There may be trouble ahead for the housing market
ESRI predicts supply shortage, Myhome.ie notes unexpected spike in asking prices
File photo. Photograph: Frank Miller
There are few economic certainties in this pandemic age. But one thing looks nailed on: the Irish housing market is in for a period of renewed volatility in coming years.
The Government has a long list of economic tasks in its to-do tray, but Ministers would be wise not to take their eyes off the medium-term housing ball. As the last government – punished in the February election for its failures on housing – will attest, the issue can swamp all others.
Two separate reports this week lend weight to the assumption that the Irish housing market could be mercurial in coming years.
First, research from the Economic and Social Research Institute predicts a future supply shortage is in the works because of delays in building due to lockdown, and difficulties in sourcing development finance from banks.
The ESRI says this shortage may coincide with a surge in demand for housing once the pandemic is over, as the fruits of an elevated savings rate are unleashed on the market.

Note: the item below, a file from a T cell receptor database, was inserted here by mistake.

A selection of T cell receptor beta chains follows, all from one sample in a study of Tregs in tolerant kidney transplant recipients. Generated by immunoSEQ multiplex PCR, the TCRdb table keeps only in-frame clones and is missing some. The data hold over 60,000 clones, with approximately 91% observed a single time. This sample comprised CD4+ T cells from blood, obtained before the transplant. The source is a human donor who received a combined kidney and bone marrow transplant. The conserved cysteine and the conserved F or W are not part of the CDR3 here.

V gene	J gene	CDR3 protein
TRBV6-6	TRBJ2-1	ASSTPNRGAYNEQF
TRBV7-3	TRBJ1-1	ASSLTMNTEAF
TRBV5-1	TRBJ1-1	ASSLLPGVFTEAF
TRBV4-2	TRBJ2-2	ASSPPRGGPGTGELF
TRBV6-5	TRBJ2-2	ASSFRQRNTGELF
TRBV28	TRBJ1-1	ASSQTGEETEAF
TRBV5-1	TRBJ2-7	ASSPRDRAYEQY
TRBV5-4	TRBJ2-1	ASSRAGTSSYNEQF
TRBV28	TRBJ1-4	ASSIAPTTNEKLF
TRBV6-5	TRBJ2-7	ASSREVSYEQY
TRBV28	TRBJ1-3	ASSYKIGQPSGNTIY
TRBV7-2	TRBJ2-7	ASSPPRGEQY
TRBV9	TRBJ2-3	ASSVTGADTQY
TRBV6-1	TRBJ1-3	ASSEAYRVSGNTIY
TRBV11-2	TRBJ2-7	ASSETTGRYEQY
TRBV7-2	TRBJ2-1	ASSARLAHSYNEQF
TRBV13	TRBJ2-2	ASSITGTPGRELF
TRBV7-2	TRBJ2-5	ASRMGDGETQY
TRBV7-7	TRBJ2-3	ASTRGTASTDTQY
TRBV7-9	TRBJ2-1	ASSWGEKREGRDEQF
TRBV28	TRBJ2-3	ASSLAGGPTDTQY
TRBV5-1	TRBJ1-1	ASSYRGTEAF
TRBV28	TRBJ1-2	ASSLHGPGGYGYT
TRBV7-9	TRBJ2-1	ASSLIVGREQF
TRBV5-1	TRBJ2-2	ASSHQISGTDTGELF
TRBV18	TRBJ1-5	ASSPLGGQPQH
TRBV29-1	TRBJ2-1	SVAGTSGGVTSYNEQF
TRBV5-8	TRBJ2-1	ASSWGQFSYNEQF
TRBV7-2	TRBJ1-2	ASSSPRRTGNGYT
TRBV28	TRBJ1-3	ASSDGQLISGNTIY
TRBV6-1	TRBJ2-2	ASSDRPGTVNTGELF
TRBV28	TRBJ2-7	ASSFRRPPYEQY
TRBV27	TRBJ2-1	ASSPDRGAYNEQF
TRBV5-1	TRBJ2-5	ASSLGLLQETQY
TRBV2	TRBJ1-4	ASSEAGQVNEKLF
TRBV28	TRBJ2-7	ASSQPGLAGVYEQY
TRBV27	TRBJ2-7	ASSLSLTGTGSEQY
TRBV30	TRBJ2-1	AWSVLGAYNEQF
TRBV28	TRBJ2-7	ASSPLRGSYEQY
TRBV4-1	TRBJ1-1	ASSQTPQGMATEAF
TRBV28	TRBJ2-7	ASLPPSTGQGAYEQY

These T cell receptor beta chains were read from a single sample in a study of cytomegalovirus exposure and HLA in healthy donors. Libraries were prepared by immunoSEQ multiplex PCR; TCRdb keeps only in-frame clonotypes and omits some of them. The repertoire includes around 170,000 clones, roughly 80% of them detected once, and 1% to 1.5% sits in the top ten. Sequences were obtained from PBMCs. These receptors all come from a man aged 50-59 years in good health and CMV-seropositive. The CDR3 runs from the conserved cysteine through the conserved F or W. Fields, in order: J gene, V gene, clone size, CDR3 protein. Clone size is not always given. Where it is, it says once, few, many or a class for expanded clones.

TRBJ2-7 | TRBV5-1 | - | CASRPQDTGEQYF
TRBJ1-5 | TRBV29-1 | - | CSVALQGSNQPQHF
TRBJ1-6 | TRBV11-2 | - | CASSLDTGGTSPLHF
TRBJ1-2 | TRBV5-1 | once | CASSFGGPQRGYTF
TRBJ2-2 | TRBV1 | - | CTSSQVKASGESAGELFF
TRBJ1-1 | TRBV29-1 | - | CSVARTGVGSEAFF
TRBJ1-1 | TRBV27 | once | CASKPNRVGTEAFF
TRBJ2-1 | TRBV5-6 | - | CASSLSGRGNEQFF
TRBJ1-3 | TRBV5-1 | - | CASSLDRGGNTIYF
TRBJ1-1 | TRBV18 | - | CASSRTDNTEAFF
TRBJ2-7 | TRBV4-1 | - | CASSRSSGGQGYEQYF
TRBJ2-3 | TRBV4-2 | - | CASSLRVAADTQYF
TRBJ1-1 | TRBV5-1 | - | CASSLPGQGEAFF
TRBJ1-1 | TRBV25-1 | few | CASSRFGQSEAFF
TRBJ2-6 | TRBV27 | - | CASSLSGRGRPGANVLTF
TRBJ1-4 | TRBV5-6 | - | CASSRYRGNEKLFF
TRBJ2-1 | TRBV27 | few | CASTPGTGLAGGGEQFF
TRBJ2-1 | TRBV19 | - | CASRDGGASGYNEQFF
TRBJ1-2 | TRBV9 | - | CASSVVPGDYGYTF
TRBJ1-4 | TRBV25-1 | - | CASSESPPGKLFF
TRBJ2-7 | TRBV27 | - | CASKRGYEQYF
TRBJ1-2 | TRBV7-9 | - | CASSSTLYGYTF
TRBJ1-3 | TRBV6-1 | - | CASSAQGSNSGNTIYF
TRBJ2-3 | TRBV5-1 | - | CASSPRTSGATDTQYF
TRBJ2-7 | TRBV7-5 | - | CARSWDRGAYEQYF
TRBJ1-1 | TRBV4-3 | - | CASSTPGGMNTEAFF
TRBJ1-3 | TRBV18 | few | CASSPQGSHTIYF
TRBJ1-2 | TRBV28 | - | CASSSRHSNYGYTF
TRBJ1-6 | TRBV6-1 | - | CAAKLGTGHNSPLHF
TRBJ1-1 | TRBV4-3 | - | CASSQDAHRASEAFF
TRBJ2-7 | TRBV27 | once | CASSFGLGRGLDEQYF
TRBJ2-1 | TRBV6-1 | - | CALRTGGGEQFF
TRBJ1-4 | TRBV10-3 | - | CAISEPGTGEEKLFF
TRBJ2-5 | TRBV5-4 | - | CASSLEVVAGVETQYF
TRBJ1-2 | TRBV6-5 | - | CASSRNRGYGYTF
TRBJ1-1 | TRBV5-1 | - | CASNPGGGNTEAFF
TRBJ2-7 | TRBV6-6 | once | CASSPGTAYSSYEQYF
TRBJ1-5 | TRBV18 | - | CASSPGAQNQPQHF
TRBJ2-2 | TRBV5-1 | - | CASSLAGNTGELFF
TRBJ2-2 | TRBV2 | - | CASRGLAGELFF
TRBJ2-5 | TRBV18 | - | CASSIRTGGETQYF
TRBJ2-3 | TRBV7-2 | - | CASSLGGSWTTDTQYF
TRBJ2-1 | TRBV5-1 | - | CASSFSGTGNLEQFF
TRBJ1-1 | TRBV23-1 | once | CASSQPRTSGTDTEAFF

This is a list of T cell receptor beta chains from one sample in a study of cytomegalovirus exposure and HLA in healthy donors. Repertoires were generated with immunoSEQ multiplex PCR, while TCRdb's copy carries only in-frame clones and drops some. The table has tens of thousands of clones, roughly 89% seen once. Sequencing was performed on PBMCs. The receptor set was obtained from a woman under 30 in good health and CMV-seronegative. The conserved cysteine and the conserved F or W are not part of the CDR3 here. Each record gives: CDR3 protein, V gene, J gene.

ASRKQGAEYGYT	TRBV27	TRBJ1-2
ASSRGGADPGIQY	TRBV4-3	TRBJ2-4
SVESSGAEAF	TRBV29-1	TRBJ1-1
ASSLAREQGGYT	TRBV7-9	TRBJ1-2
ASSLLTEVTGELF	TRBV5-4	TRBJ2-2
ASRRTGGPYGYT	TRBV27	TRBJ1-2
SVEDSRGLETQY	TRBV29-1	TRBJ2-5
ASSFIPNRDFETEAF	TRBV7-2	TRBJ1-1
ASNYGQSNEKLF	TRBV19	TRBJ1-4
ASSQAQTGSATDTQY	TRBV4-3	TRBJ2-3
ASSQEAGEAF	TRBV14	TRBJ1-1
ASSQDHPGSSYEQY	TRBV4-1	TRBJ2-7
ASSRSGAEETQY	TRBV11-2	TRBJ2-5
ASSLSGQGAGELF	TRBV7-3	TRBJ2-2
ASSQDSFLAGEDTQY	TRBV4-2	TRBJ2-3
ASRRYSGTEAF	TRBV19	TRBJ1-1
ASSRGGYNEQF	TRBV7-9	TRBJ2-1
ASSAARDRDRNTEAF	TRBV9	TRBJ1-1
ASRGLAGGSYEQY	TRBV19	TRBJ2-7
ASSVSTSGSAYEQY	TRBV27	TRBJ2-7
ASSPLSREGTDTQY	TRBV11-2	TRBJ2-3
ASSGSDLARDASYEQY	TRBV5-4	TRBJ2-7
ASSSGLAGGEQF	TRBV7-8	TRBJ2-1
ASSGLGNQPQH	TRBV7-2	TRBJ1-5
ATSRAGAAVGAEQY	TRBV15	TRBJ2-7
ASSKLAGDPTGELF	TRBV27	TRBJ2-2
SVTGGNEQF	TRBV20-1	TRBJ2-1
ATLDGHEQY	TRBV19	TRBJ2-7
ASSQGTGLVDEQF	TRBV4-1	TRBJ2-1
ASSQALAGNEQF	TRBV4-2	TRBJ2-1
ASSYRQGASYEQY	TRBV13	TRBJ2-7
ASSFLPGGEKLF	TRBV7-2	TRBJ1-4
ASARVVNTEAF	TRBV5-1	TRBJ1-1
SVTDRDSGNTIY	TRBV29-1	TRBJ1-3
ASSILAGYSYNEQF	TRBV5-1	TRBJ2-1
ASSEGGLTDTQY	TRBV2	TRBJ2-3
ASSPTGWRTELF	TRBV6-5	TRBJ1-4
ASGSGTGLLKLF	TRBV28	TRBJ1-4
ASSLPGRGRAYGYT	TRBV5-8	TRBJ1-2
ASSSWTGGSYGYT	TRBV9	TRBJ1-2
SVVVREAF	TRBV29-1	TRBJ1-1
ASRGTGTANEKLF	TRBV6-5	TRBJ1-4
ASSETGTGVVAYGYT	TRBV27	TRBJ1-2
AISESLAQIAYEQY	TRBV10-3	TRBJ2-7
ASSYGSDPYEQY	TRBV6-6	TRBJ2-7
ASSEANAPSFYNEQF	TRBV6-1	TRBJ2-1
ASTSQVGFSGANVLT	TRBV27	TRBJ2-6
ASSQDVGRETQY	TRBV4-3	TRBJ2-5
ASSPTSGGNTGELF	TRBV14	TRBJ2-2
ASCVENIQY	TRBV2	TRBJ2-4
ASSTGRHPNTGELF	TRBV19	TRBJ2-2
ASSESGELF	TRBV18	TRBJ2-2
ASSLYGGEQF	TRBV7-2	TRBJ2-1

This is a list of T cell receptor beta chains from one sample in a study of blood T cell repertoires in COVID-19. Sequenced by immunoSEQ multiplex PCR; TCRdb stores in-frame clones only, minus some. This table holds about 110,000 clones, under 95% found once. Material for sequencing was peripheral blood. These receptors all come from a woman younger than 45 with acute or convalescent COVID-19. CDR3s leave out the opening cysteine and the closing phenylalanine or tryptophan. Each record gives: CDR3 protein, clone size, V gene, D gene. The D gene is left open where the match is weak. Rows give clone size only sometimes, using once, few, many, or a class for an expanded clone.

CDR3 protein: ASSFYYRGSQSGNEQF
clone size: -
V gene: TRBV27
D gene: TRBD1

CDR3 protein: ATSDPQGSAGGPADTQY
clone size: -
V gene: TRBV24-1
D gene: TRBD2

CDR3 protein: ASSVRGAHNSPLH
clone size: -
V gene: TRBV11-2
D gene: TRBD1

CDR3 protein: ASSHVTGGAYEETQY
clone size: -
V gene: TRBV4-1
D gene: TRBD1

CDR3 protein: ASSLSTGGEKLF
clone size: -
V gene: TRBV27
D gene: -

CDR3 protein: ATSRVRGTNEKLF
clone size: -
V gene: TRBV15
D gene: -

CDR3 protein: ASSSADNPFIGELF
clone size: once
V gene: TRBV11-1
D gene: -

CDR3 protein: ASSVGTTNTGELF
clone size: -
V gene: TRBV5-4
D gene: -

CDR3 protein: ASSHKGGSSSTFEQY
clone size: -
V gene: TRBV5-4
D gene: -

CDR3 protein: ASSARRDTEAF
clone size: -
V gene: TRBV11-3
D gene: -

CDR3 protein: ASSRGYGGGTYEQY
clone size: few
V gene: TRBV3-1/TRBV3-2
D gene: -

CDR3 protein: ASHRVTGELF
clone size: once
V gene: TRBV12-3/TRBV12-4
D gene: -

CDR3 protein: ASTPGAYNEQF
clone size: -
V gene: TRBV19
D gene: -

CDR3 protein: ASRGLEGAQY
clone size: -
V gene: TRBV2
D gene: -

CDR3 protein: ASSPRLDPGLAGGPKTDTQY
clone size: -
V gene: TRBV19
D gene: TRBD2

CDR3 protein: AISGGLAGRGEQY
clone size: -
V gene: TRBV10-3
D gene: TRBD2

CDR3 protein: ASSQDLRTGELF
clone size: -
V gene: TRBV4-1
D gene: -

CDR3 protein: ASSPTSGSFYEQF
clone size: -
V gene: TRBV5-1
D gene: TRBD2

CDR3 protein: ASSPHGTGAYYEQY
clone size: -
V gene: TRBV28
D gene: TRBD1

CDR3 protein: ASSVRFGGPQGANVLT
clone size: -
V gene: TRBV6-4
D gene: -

The second report backing up the theory is the quarterly asking prices survey on Thursday from Myhome.ie and Davy stockbrokers, which showed an unexpected spike in asking prices of more than 5 per cent nationally.
It suggests demand in the market has been largely unaffected by Covid-19 because most would-be buyers have been able to work from home through lockdown and have not seen their incomes hit, unlike the cohort of renters working in shops and restaurants that have been relegated to the pandemic unemployment payment, a form of dole.
Yet many of those in middle-class jobs working from home may find themselves unemployed next spring, if a cash-strapped State goes ahead with its plan to unwind the wage subsidy scheme that has kept some of them from redundancy. That could result in another slump.
Long sought-after equilibrium and stability in the Irish housing market looks as far away as ever.